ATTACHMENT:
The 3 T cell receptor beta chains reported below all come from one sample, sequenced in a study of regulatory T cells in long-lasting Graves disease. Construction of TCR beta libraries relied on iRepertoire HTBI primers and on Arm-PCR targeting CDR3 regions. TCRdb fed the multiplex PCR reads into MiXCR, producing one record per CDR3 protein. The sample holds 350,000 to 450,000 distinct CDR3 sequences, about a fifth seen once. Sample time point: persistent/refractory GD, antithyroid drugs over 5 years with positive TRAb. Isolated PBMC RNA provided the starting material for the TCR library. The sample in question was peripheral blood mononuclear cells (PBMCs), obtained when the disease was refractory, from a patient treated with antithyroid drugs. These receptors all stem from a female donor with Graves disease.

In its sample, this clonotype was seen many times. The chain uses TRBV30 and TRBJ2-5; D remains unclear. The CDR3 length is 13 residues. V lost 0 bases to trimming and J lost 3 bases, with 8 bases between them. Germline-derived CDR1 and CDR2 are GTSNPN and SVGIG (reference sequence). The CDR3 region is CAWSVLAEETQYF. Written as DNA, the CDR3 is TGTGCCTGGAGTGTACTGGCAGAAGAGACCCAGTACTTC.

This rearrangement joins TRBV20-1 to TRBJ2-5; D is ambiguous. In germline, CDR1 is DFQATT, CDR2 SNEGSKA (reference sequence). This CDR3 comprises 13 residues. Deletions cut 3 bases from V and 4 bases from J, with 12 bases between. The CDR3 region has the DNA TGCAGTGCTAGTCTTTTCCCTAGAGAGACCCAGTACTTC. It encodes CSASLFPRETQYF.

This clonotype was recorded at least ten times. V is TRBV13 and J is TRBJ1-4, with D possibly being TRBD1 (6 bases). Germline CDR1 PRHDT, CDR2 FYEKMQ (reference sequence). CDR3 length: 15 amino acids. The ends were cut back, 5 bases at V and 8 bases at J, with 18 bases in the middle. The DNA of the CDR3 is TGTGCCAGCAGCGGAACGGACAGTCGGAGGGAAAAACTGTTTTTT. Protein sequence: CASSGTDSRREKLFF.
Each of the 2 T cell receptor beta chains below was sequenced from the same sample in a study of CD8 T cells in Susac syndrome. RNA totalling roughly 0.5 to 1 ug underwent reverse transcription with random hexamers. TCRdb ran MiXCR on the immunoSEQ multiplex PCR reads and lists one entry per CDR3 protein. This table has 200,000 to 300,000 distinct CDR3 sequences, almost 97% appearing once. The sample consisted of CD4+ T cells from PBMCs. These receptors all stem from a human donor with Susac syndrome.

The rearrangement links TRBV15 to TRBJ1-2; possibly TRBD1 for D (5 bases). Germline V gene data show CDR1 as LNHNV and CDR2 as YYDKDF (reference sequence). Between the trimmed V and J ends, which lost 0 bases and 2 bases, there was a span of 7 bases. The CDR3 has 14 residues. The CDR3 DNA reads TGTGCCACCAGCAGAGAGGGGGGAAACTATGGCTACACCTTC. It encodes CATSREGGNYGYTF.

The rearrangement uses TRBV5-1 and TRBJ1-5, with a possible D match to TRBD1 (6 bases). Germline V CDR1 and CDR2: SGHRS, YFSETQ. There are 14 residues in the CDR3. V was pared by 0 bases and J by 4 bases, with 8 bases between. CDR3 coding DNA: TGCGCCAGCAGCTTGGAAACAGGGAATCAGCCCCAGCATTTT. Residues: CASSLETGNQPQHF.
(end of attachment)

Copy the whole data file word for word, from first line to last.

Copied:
The 3 T cell receptor beta chains reported below all come from one sample, sequenced in a study of regulatory T cells in long-lasting Graves disease. Construction of TCR beta libraries relied on iRepertoire HTBI primers and on Arm-PCR targeting CDR3 regions. TCRdb fed the multiplex PCR reads into MiXCR, producing one record per CDR3 protein. The sample holds 350,000 to 450,000 distinct CDR3 sequences, about a fifth seen once. Sample time point: persistent/refractory GD, antithyroid drugs over 5 years with positive TRAb. Isolated PBMC RNA provided the starting material for the TCR library. The sample in question was peripheral blood mononuclear cells (PBMCs), obtained when the disease was refractory, from a patient treated with antithyroid drugs. These receptors all stem from a female donor with Graves disease.

In its sample, this clonotype was seen many times. The chain uses TRBV30 and TRBJ2-5; D remains unclear. The CDR3 length is 13 residues. V lost 0 bases to trimming and J lost 3 bases, with 8 bases between them. Germline-derived CDR1 and CDR2 are GTSNPN and SVGIG (reference sequence). The CDR3 region is CAWSVLAEETQYF. Written as DNA, the CDR3 is TGTGCCTGGAGTGTACTGGCAGAAGAGACCCAGTACTTC.

This rearrangement joins TRBV20-1 to TRBJ2-5; D is ambiguous. In germline, CDR1 is DFQATT, CDR2 SNEGSKA (reference sequence). This CDR3 comprises 13 residues. Deletions cut 3 bases from V and 4 bases from J, with 12 bases between. The CDR3 region has the DNA TGCAGTGCTAGTCTTTTCCCTAGAGAGACCCAGTACTTC. It encodes CSASLFPRETQYF.

This clonotype was recorded at least ten times. V is TRBV13 and J is TRBJ1-4, with D possibly being TRBD1 (6 bases). Germline CDR1 PRHDT, CDR2 FYEKMQ (reference sequence). CDR3 length: 15 amino acids. The ends were cut back, 5 bases at V and 8 bases at J, with 18 bases in the middle. The DNA of the CDR3 is TGTGCCAGCAGCGGAACGGACAGTCGGAGGGAAAAACTGTTTTTT. Protein sequence: CASSGTDSRREKLFF.
Each of the 2 T cell receptor beta chains below was sequenced from the same sample in a study of CD8 T cells in Susac syndrome. RNA totalling roughly 0.5 to 1 ug underwent reverse transcription with random hexamers. TCRdb ran MiXCR on the immunoSEQ multiplex PCR reads and lists one entry per CDR3 protein. This table has 200,000 to 300,000 distinct CDR3 sequences, almost 97% appearing once. The sample consisted of CD4+ T cells from PBMCs. These receptors all stem from a human donor with Susac syndrome.

The rearrangement links TRBV15 to TRBJ1-2; possibly TRBD1 for D (5 bases). Germline V gene data show CDR1 as LNHNV and CDR2 as YYDKDF (reference sequence). Between the trimmed V and J ends, which lost 0 bases and 2 bases, there was a span of 7 bases. The CDR3 has 14 residues. The CDR3 DNA reads TGTGCCACCAGCAGAGAGGGGGGAAACTATGGCTACACCTTC. It encodes CATSREGGNYGYTF.

The rearrangement uses TRBV5-1 and TRBJ1-5, with a possible D match to TRBD1 (6 bases). Germline V CDR1 and CDR2: SGHRS, YFSETQ. There are 14 residues in the CDR3. V was pared by 0 bases and J by 4 bases, with 8 bases between. CDR3 coding DNA: TGCGCCAGCAGCTTGGAAACAGGGAATCAGCCCCAGCATTTT. Residues: CASSLETGNQPQHF.